The housing market has shown exceptional strength after rebounding from the sharp but brief decline in the early months of the pandemic. Many factors have contributed to this—exceptionally low mortgage rates, aggressive stimulus, and the need for more housing as work and childcare were brought home. Now, all of these factors are diminishing while the cost of living is rising due to higher inflation. As a result, the housing market might be heading for a slowdown.
Fortunately, there might be some good news hidden in what appears to be bad news: a slowing housing market could take some air out of the inflation bubble and ease pressure on the Fed to aggressively raise rates.
Housing Supported Economy Through the Pandemic
Covid-19 led to a significant decline in economic activity and a spike in unemployment in the spring of 2020. There was some weakness in the housing market early in the downturn; however, housing construction, sales, and home values rebounded very quickly by the summer of 2020.
Mortgage rates had already peaked in late 2018 but plunged to historic lows when the Fed aggressively cut rates early in the pandemic.
30-Year Conforming Mortgage Rate
Source: Optimal Blue
Between rock-bottom borrowing costs, plentiful stimulus support, limited supply, the need for more housing, and greater flexibility in terms of housing location, there was a confluence of support for the housing market. Weakness in the housing market was a major contributor to the great recession of 2007–2009, but strength in the same market was the primary reason for the shortest recession on record in 2020.
Cyclical Forces May Act as Headwinds
After all the gains of 2020 and 2021, 2022 is set to be a more challenging year for the housing market. With inflation running high, consumers are starting to feel the pinch and getting nervous about their financial security. This is being reflected in the University of Michigan’s consumer sentiment survey, which has declined to levels last seen in 2011 and is not far from the 2008 lows. Home prices have risen an average of about 30 percent since the pandemic struck in 2020. We are near full employment and wages have risen as well, but they haven’t kept pace with home prices. Housing affordability has deteriorated as mortgage rates have risen rapidly. And as the chart below suggests, further gains in home prices might be a challenge.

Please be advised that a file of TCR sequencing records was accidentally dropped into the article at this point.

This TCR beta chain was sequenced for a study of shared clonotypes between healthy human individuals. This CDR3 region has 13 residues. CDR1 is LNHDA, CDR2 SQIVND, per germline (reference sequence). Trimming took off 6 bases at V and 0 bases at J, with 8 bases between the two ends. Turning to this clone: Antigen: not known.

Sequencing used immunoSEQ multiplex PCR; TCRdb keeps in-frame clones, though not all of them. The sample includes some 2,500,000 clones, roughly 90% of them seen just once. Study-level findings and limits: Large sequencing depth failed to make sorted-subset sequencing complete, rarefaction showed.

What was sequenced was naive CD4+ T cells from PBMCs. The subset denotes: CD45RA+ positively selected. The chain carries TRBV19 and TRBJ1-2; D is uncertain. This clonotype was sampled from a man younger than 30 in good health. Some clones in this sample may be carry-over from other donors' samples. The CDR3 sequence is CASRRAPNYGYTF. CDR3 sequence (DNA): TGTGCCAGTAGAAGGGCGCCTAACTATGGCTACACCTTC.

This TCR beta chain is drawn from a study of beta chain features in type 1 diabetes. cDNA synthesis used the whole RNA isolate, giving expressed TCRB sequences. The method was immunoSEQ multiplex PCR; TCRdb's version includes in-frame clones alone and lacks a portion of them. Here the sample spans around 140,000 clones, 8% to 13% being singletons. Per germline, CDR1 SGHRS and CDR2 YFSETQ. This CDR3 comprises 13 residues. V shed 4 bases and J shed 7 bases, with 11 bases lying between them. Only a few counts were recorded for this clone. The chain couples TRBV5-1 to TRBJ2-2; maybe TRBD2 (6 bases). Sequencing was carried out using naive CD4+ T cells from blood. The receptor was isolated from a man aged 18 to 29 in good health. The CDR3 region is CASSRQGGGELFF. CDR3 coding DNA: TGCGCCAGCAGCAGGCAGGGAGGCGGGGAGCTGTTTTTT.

Source: St. Louis Fed
Structural Factors Could Limit Downside
The cyclicality of the housing industry portends a forthcoming decline. But there are structural factors that could act as a cushion and limit the downside. The most critical one is the historic supply-demand imbalance. Subdued home construction activity after the great financial crisis has resulted in an acute deficit in housing stock, with the current inventory at around half the long-term average. This undersupply is coming up against increasing demand from millennial buyers who accounted for more than half of all home-purchase applications in 2021. While higher home prices and mortgage rates might crowd out individual homebuyers, a tight rental market will sustain demand from institutional buyers that are less interest rate sensitive.
Slowdown Not a Crisis
If mortgage rates stay sustainably above 4 percent, it could materially dampen housing demand. Between high home prices and higher interest payments, homeownership will be beyond the reach of many. But the environment today is very different from back in 2007 when home inventory was much higher, lending standards were much lower, and household balance sheets were less robust. Thus, higher mortgage rates could ease the frenzy in the housing market but may not lead to a wave of defaults and foreclosures or a large-scale decline in home prices.
How Will the Fed React?
Housing is a critical component of our economy and accounts for nearly one-third of the core Consumer Price Index inflation basket. Should home prices stabilize, if not fall, it could translate into lower readings for core sticky inflation. This will afford the Fed more flexibility to go easy with the rate hikes and possibly even pull off a soft landing for the economy.
Thus, the housing market is likely heading for a slowdown as home values and mortgage rates make homeownership beyond the reach of many. But tight supply and strong demand will ensure that this is a modest slowdown versus a steep decline. Homebuilder optimism might decline, while home buyers will welcome a pullback. Finally, a cooling housing market could be the window for the Fed when it needs to start supporting a slower-growing economy again.